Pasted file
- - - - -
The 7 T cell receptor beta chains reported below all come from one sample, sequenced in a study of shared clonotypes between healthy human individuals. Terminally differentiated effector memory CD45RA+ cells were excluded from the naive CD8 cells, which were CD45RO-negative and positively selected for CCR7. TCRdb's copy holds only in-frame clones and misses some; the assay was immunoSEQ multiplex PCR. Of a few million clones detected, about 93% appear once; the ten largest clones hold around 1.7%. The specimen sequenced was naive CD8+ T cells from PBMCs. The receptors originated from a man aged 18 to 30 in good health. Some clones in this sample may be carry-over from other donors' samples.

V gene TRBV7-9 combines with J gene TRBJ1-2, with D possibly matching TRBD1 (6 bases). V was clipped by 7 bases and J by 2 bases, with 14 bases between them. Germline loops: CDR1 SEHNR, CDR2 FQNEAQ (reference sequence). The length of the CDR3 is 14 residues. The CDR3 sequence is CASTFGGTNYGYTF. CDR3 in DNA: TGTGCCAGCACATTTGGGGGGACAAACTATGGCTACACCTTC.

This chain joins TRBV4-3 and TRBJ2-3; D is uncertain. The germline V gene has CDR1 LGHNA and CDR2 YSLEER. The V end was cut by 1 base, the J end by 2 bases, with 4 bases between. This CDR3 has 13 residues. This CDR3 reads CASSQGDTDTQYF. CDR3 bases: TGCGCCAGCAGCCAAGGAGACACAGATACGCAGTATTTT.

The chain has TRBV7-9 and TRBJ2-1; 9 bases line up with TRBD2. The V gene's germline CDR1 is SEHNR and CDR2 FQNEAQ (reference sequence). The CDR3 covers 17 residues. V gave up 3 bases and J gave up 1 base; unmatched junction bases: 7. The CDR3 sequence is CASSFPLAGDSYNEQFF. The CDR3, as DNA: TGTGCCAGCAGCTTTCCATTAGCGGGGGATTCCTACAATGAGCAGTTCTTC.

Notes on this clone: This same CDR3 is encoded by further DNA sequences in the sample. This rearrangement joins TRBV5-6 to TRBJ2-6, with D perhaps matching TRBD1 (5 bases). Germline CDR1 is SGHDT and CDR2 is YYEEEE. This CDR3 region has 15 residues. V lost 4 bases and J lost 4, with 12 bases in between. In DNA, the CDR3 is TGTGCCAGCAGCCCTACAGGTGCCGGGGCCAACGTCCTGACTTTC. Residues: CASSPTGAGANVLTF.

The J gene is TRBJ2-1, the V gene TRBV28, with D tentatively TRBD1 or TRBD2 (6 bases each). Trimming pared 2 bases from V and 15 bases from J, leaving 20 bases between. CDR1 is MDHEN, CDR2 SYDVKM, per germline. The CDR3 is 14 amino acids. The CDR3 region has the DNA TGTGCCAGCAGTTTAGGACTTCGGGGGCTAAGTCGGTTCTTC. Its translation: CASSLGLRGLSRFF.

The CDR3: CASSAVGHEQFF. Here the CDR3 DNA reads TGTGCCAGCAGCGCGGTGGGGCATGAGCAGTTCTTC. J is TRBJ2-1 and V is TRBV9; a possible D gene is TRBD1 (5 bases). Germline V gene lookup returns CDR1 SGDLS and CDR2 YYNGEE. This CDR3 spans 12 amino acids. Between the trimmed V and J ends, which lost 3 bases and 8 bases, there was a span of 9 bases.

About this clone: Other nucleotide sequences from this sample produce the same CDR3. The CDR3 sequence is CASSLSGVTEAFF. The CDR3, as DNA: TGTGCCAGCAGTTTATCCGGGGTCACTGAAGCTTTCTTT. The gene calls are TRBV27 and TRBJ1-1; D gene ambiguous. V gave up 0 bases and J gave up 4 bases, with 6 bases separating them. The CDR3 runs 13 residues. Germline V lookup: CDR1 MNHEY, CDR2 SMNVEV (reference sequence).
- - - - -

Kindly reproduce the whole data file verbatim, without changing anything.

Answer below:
The 7 T cell receptor beta chains reported below all come from one sample, sequenced in a study of shared clonotypes between healthy human individuals. Terminally differentiated effector memory CD45RA+ cells were excluded from the naive CD8 cells, which were CD45RO-negative and positively selected for CCR7. TCRdb's copy holds only in-frame clones and misses some; the assay was immunoSEQ multiplex PCR. Of a few million clones detected, about 93% appear once; the ten largest clones hold around 1.7%. The specimen sequenced was naive CD8+ T cells from PBMCs. The receptors originated from a man aged 18 to 30 in good health. Some clones in this sample may be carry-over from other donors' samples.

V gene TRBV7-9 combines with J gene TRBJ1-2, with D possibly matching TRBD1 (6 bases). V was clipped by 7 bases and J by 2 bases, with 14 bases between them. Germline loops: CDR1 SEHNR, CDR2 FQNEAQ (reference sequence). The length of the CDR3 is 14 residues. The CDR3 sequence is CASTFGGTNYGYTF. CDR3 in DNA: TGTGCCAGCACATTTGGGGGGACAAACTATGGCTACACCTTC.

This chain joins TRBV4-3 and TRBJ2-3; D is uncertain. The germline V gene has CDR1 LGHNA and CDR2 YSLEER. The V end was cut by 1 base, the J end by 2 bases, with 4 bases between. This CDR3 has 13 residues. This CDR3 reads CASSQGDTDTQYF. CDR3 bases: TGCGCCAGCAGCCAAGGAGACACAGATACGCAGTATTTT.

The chain has TRBV7-9 and TRBJ2-1; 9 bases line up with TRBD2. The V gene's germline CDR1 is SEHNR and CDR2 FQNEAQ (reference sequence). The CDR3 covers 17 residues. V gave up 3 bases and J gave up 1 base; unmatched junction bases: 7. The CDR3 sequence is CASSFPLAGDSYNEQFF. The CDR3, as DNA: TGTGCCAGCAGCTTTCCATTAGCGGGGGATTCCTACAATGAGCAGTTCTTC.

Notes on this clone: This same CDR3 is encoded by further DNA sequences in the sample. This rearrangement joins TRBV5-6 to TRBJ2-6, with D perhaps matching TRBD1 (5 bases). Germline CDR1 is SGHDT and CDR2 is YYEEEE. This CDR3 region has 15 residues. V lost 4 bases and J lost 4, with 12 bases in between. In DNA, the CDR3 is TGTGCCAGCAGCCCTACAGGTGCCGGGGCCAACGTCCTGACTTTC. Residues: CASSPTGAGANVLTF.

The J gene is TRBJ2-1, the V gene TRBV28, with D tentatively TRBD1 or TRBD2 (6 bases each). Trimming pared 2 bases from V and 15 bases from J, leaving 20 bases between. CDR1 is MDHEN, CDR2 SYDVKM, per germline. The CDR3 is 14 amino acids. The CDR3 region has the DNA TGTGCCAGCAGTTTAGGACTTCGGGGGCTAAGTCGGTTCTTC. Its translation: CASSLGLRGLSRFF.

The CDR3: CASSAVGHEQFF. Here the CDR3 DNA reads TGTGCCAGCAGCGCGGTGGGGCATGAGCAGTTCTTC. J is TRBJ2-1 and V is TRBV9; a possible D gene is TRBD1 (5 bases). Germline V gene lookup returns CDR1 SGDLS and CDR2 YYNGEE. This CDR3 spans 12 amino acids. Between the trimmed V and J ends, which lost 3 bases and 8 bases, there was a span of 9 bases.

About this clone: Other nucleotide sequences from this sample produce the same CDR3. The CDR3 sequence is CASSLSGVTEAFF. The CDR3, as DNA: TGTGCCAGCAGTTTATCCGGGGTCACTGAAGCTTTCTTT. The gene calls are TRBV27 and TRBJ1-1; D gene ambiguous. V gave up 0 bases and J gave up 4 bases, with 6 bases separating them. The CDR3 runs 13 residues. Germline V lookup: CDR1 MNHEY, CDR2 SMNVEV (reference sequence).